Staff Sergeant Adelbert Francis Waldron III scored the most confirmed kills by an American sniper during his eight-month tour of duty in Vietnam. He went on to become the most highly decorated sniper of the war. Then he disappeared. As is often the case when a high-profile figure falls into obscurity, the silent void would give rise to hearsay and speculation. Lots of it.
From the Beginning
Adelbert “Bert” Francis Waldron III was born in Syracuse, New York, on March 14, 1933, to Virginia (née Forderkonz) of Baldwinsville, New York, and Adelbert F. Waldron, Jr. of Phoenix Village, Oswego, New York. 1 Waldron’s parents had married in their teens and divorced when Adelbert was seven years old. His father then married Adeline Baxter, with whom he lived until his death at age fifty-six. 2 His mother returned to her parents’ home with her son and worked as a waitress and cook at a local diner. 3 Bert was nine years old when Virginia married Ernest J. Searle, a WW II Army infantryman. According to author, Paul Kirchner, who interviewed Bert’s wife, Betty, Bert “despised” his stepfather. Betty revealed to Kirchner that young Bert was an unhappy and lonely child who first honed his marksmanship skills during his hunting forays into the nearby woods. 4
Waldron’s troubled past marred by family turmoil and loneliness may have been a significant contributor to his erratic and complex personal life. By the time he was twenty-three, Bert had married three times. His third marriage to seventeen-year-old Maude Marie Vincent of Virginia lasted eleven years and produced three children. Marie filed for divorce on grounds of desertion on August 6, 1969, two years after their actual separation. 5 In December, 1969, after a whirlwind courtship, Bert married Betty Wyatt Varner, a divorcee with two children whom he met in Powder Springs, Georgia. Sadly, whatever unresolved emotional issues or post-war trauma he experienced created an irreparable wedge in their marriage. Betty filed for divorce in October, 1980. 6
Rise to Glory
Waldron enlisted in the United States Navy on January 3, 1952, and served during the Korean War. He was discharged from the Navy on July 27, 1965, after more than twelve years of service. Despite the fact that America was becoming embroiled in a controversial and increasingly bloody war in Vietnam, thirty-five-year-old Waldron enlisted in the United States Army on May 7, 1968, and was accorded the rank of Staff Sergeant in line with his Navy rank on discharge. 7 He attended basic training at Fort Benning, Georgia, and arrived in South Vietnam on November 4, 1968.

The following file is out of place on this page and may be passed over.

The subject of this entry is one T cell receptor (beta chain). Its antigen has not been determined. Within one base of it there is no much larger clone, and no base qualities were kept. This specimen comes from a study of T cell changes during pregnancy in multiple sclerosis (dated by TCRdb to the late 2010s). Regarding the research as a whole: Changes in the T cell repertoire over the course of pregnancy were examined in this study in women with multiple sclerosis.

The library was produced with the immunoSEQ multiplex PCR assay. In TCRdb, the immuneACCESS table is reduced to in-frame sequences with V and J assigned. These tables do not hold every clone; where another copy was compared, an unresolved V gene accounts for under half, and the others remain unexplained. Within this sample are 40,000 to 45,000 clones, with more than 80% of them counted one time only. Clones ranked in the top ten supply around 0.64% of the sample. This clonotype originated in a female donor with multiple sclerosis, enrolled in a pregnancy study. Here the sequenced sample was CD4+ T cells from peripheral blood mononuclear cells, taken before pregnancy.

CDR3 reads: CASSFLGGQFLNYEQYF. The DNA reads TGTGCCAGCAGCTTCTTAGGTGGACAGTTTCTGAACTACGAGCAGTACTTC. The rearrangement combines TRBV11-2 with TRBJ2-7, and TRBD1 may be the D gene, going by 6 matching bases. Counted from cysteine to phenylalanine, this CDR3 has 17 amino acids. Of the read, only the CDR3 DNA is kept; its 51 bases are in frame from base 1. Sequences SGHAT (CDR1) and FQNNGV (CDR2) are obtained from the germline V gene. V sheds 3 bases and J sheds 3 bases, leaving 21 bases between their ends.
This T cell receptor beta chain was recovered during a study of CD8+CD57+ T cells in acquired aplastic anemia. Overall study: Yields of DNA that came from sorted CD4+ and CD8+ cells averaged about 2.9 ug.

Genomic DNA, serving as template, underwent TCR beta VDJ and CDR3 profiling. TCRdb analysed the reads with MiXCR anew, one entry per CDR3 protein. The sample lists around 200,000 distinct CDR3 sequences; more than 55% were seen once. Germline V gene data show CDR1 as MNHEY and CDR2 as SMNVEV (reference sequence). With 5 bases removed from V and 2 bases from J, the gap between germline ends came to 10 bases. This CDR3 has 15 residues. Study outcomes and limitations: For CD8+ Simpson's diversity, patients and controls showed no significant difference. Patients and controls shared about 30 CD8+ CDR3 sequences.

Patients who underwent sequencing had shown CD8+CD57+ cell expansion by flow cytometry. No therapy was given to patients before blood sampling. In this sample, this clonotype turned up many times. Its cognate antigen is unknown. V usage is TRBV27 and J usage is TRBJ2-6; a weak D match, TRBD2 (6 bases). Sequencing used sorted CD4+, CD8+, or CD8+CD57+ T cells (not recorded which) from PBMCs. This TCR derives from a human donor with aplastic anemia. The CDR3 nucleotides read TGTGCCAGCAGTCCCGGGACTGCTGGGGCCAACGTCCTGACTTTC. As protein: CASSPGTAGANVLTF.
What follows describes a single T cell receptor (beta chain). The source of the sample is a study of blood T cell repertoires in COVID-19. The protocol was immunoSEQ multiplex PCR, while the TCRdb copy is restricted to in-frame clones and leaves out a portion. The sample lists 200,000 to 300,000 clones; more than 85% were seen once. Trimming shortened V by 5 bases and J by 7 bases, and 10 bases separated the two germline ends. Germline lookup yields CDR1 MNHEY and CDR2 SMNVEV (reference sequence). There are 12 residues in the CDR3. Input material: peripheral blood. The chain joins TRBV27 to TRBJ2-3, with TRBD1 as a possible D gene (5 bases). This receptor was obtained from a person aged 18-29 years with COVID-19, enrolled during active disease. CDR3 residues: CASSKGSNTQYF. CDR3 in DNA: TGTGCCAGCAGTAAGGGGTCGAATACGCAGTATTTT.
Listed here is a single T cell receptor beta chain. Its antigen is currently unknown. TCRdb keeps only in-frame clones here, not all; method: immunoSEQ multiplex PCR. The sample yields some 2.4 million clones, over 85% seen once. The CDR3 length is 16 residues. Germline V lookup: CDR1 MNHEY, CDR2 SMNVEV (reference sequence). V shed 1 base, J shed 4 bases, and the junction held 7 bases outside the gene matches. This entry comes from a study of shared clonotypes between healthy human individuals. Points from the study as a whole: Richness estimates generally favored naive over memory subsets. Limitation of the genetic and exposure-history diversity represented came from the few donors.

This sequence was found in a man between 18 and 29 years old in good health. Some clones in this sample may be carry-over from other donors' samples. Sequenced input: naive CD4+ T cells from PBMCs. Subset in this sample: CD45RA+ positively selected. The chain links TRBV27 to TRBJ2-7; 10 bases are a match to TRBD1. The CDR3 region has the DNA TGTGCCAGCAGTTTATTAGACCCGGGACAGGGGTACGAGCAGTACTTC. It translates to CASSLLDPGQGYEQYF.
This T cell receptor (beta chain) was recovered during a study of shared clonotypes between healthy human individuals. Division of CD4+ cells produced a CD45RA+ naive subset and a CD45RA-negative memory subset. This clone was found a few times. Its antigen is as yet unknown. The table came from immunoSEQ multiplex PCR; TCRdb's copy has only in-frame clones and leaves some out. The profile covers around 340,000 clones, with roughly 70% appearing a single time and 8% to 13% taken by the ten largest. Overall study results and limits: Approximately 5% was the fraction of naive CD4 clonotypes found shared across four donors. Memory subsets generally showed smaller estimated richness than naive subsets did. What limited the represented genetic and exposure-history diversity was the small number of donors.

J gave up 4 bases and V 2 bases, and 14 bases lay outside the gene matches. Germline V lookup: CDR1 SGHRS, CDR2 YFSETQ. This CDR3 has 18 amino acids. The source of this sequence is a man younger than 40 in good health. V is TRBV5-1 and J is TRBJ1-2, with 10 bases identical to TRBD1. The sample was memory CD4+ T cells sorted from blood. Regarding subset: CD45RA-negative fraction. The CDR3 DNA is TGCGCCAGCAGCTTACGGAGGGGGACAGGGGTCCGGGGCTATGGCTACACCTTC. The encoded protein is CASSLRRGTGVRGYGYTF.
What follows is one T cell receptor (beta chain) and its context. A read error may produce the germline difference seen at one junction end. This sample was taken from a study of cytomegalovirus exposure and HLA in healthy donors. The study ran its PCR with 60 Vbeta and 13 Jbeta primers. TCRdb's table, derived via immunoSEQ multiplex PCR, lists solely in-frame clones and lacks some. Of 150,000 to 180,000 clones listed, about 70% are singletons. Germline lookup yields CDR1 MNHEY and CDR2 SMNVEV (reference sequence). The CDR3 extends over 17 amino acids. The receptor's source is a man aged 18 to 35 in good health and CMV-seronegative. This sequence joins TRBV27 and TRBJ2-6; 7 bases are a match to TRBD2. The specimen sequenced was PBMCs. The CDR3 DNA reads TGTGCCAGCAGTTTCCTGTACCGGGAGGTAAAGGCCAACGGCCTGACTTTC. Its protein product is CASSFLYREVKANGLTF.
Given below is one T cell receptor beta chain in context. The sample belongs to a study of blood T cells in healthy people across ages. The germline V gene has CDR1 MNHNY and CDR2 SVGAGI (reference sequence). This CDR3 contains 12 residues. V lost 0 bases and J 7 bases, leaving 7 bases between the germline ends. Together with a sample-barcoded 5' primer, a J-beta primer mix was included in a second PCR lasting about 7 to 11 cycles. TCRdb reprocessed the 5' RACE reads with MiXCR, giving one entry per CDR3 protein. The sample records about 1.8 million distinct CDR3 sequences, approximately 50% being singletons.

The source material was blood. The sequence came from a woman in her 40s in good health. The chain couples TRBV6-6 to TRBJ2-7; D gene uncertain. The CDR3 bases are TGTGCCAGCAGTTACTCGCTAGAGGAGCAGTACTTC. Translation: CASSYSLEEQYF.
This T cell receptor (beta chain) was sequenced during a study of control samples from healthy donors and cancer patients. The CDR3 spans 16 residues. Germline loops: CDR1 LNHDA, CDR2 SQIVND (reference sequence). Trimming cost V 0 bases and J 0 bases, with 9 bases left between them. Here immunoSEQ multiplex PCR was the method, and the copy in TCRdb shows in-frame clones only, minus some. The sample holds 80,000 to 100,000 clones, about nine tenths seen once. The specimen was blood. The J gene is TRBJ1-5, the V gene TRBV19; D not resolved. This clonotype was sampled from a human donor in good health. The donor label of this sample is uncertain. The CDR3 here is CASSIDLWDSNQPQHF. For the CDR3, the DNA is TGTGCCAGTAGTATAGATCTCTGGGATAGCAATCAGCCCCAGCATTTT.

Not long after his arrival, Sergeant Waldron was accepted into an eighteen-day sniper training program taught by a team from the Army Marksmanship Unit and led by Major Willis L. Powell, an expert marksman and former instructor at Fort Benning. 8 He graduated on January 4, 1969, and was assigned to the 3rd Battalion, 60th Infantry Regiment, 9th Infantry Division commanded by Lieutenant General Julian J. Ewell. 9
Waldron’s primary weapon was the XM21, a modified version of the M14 Rifle. The semi-automatic, gas-powered XM21 Sniper Weapon System (SWS) incorporated the strengths of the M14 with modifications to improve its efficiency. The newly designed Leatherwood 3X to 9X Adjustable Ranging Telescope (ART) enhanced its range and accuracy. The XM21 could also be fitted with an AN/PVS-2 starlight night-vision scope. Early in 1969, a Sionics suppressor was added to the XM21 which reduced the muzzle blast to such an extent that one could not tell where the shot came from beyond 100 meters. A detachable magazine held 5 or 20 rounds of ammunition. The rifle was 44 inches long, weighed roughly 12 pounds, and had an effective range of 900 yards. It was renamed the M21 in 1972 when the Army approved it as the official standard for sniper weapons. 10
Lethal Sniper in the Mekong Delta
After graduating from the sniper program, Staff Sergeant Waldron found himself in one of the most dangerous areas in Vietnam. The Mekong Delta was a highly populated agrarian plain in south Vietnam with a virtual maze of streams, canals and rice paddies which made foot travel slow and arduous. The area was heavily infested by the Viet Cong, who used the network of waterways to transport weapons, supplies, and insurgents throughout the region. Not only did these soldiers face an inhospitable environment, with malaria-bearing mosquitoes, snakes, leeches, wasps and microbes and fungi which caused debilitating foot diseases, but also deadly mines and booby traps.
A joint Army-Navy task force consisting of elements of the 9th Infantry Division, which included Waldron’s 3/60th Infantry, and the Mobile Riverine Force (also known as Riverines or the Brown Water Navy), were specifically designated to operate from a base deep within the Communist-controlled Delta with the mission of securing the area. As an Army sniper, Waldron often traveled on Armored Troop Carriers (ATC or Tango Boats), searching for an elusive enemy hidden along the canals, in the jungles, and among the civilians. 11